Monday, January 28, 2013

Planning in Retirement

I have built a spreadsheet to talk about 5 year planning in retirement if you have a stock portfolio. When you take money from a stock portfolio, you want to ensure you have enough in cash and projected income to allow you to withdraw money in the next 5 years.

Basically in this scenario you expect to take out money from your RRSP stock fund, have pension income and to use the dividend income of your stock fund. If you are using money from a stock fund, you want to make sure you have enough for withdrawals over the next 5 years.

I am projecting a budget to increase by 3% per year, the pension income to increase by 2% per year and the dividend income to increase by 6% per year. (The dividend increase is quite conservative and 8% could also be used here.) See my first spreadsheet on my site at planning.htm.

Personally I use a similar sheet and change the month in column 1 each month and adjusted the budget and income left. So I track my progress month by month. See sample on my site at planning2.htm.

With the second spreadsheet, I have showed the information slightly differently and it shows that there is not enough money in either the Trading Account or the RRSP Account to cover withdrawals and therefore something would have to be sold to give the full 5 year coverage. For the Trading Account, you could also lower your budget. See my third spreadsheet on my site at planning3.htm.

In these spreadsheets, if you have a self-directed RRIF, you can just put the RRIF in the RESP spot. If you want a table showing the RRIF withdrawal rates, see Tax Tips site or the RRIF document from Canada Revenue Agency.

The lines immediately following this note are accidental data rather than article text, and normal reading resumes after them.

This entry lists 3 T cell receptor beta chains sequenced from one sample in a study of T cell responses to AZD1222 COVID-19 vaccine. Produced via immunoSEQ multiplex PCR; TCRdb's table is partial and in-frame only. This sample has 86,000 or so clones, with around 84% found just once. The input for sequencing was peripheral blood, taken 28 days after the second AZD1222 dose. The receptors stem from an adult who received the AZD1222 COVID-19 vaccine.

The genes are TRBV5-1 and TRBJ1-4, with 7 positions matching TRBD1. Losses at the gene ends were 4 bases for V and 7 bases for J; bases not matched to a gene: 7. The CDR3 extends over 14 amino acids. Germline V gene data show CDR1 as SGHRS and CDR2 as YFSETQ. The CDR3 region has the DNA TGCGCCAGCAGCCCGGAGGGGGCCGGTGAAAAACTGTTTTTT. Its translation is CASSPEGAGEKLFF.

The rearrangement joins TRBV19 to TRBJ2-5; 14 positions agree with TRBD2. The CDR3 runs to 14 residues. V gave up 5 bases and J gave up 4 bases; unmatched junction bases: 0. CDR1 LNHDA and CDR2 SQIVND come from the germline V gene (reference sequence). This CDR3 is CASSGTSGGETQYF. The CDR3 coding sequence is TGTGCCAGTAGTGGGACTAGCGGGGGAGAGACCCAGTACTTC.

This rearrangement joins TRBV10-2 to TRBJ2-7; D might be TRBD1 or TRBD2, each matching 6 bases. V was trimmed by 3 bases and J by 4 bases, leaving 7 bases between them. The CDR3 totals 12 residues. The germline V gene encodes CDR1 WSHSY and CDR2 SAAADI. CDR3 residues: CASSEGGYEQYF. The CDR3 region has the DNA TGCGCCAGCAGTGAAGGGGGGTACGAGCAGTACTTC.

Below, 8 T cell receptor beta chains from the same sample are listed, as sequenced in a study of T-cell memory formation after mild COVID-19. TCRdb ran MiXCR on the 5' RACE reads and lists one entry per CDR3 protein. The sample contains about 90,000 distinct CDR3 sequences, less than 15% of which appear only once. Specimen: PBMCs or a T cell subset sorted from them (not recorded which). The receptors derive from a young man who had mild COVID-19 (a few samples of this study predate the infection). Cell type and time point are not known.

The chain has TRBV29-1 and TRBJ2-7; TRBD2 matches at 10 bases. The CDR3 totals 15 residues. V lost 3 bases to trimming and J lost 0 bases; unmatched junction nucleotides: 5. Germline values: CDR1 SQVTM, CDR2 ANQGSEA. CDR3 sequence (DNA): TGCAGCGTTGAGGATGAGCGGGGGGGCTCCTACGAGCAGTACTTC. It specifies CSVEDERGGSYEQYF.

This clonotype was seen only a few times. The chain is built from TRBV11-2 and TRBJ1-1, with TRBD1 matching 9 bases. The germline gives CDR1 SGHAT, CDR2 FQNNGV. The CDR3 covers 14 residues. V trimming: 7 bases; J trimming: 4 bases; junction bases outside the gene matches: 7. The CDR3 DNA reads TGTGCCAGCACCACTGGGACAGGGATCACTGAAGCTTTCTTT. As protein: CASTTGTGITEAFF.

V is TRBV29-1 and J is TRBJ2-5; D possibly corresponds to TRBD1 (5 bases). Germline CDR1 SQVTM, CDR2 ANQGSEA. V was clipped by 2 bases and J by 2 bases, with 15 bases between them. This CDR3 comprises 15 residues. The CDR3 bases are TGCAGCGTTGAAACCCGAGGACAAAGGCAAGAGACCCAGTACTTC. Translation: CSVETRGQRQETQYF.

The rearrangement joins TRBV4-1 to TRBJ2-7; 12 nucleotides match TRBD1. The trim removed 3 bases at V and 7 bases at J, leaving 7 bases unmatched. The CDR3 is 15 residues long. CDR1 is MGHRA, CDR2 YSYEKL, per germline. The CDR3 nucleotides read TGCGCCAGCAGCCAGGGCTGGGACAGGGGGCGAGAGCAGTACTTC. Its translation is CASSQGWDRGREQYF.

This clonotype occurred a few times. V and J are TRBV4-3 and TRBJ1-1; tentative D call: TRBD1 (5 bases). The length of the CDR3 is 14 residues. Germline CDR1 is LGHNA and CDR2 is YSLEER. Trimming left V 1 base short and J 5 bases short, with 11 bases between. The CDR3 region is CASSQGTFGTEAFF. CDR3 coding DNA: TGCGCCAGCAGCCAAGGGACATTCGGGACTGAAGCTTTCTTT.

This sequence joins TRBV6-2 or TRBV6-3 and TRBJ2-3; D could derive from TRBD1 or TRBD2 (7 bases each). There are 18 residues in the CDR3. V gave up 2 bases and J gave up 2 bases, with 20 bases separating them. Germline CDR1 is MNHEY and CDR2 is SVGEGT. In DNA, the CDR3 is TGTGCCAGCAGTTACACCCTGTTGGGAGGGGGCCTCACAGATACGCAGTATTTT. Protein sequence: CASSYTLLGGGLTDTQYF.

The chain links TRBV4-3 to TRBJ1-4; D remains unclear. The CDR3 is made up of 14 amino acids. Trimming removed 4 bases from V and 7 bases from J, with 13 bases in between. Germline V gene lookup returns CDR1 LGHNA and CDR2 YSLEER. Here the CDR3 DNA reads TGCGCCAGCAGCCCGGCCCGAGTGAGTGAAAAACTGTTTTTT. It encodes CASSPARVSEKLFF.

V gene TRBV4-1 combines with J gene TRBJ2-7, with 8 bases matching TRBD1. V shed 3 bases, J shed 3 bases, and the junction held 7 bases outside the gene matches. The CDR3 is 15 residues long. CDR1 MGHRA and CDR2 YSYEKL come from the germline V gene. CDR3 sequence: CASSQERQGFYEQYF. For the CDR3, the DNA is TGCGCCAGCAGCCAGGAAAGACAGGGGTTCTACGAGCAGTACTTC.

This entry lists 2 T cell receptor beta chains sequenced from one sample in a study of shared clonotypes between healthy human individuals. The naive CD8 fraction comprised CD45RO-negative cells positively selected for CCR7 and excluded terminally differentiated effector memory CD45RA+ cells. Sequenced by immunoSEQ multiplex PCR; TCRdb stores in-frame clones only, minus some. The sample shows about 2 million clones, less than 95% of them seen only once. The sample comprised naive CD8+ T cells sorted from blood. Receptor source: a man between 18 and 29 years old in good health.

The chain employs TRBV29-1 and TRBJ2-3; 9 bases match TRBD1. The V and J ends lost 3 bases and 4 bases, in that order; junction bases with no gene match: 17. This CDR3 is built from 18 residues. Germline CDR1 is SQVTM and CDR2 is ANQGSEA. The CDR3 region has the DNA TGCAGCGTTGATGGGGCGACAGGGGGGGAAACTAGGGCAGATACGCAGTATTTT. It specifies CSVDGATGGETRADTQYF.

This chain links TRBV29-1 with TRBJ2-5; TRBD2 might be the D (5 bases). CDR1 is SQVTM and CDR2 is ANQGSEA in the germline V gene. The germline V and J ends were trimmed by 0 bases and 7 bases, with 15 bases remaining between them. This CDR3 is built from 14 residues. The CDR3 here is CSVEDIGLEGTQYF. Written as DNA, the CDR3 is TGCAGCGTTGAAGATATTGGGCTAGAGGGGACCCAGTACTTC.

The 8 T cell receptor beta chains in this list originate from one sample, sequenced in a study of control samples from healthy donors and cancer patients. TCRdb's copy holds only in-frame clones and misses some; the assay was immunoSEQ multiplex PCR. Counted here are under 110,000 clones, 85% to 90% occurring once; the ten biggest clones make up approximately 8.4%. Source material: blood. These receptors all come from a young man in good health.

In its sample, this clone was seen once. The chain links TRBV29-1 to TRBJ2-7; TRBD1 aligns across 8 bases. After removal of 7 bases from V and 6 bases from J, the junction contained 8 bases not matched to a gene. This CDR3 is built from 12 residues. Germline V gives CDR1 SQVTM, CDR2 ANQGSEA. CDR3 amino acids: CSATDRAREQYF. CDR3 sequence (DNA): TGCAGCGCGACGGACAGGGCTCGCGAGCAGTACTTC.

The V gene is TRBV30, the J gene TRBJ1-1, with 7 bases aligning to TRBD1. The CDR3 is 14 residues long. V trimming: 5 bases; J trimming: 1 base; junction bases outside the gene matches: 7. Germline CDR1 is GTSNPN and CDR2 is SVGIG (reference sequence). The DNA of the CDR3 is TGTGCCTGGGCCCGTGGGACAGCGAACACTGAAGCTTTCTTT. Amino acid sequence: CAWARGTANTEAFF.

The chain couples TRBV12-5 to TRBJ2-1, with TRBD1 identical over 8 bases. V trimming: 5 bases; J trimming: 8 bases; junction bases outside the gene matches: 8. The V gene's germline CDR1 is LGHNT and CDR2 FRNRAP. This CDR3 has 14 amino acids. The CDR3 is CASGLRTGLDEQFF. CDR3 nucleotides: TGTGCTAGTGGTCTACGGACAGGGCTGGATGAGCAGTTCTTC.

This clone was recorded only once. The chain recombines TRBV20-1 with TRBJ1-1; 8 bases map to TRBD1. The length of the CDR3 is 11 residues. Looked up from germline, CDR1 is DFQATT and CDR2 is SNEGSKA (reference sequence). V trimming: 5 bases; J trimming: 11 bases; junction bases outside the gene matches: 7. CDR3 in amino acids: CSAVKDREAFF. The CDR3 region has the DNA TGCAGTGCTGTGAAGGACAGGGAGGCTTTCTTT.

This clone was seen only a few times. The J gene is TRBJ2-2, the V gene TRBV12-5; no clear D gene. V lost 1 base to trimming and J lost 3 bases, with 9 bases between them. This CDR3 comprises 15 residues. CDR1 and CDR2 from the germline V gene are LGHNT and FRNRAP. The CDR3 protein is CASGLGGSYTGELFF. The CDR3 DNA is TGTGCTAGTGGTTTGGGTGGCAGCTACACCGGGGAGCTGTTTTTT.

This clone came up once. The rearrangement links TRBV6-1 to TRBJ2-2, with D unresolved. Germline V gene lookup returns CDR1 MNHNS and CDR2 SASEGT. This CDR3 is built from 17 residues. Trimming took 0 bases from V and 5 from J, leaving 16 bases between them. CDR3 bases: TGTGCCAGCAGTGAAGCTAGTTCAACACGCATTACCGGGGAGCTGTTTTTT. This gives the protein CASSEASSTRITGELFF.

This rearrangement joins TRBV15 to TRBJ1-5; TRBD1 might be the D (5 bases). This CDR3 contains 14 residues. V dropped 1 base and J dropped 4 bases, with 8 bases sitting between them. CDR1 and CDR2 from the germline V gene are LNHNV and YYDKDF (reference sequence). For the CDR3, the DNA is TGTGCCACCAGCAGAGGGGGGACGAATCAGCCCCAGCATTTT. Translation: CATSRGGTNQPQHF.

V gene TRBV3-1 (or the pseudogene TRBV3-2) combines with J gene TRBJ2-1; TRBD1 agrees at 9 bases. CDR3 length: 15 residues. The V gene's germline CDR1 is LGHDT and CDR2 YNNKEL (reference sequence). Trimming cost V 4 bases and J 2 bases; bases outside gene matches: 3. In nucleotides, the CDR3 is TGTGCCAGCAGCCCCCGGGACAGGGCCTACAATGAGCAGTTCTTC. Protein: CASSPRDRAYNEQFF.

I use Quicken and I find it great for keeping track of my current investments. However, there is nothing like a spreadsheet to answer the question of "What if". There is why I use spreadsheet to project what I could likely expect in the next 5 years. However, with all projections, you are making assumptions. For example, I made an assumption of inflation at 3% in connection with my budget.

If you want a copy of the spreadsheet, just email me at brunner@rogers.com.

This blog is meant for educational purposes only, and is not to provide investment advice. Before making any investment decision, you should always do your own research or consult an investment professional. See my site for an index to these blog entries and for stocks followed. Follow me on Twitter.

6 comments:

  1. Hello Susan,
    I am having trouble seeing any of your planning spreadsheets above - the links do not seem to work :(

    Regards,
    MG

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  2. I also am having trouble. Just a 404- Not found error. I think I am following along but the sheet(s) would definitely help! Devil is in Excel ...

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  3. Sorry about the spreadsheets. They should now be up and ok.

    Susan

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  4. Thanks for sharing this useful information. Retirement Income Planning is very useful for those who are looking towards retirement and for the individuals that are not interested in the stock market.

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  5. Thank you for sharing. Peace of mind for your financial future can help make the road to retirement a lot smoother with retirement planning services. One may ask when they should start planning? And the answer is simple, the sooner the better! No age is too young to start.

    - retirement planning in Lynnfield MA

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  6. Hi, Great post about retirement.The more specific your plans, the easier to know how much money you'll need and how fulfilling your retirement years will be. theretirementgroup
    Thanks for this post.

    ReplyDelete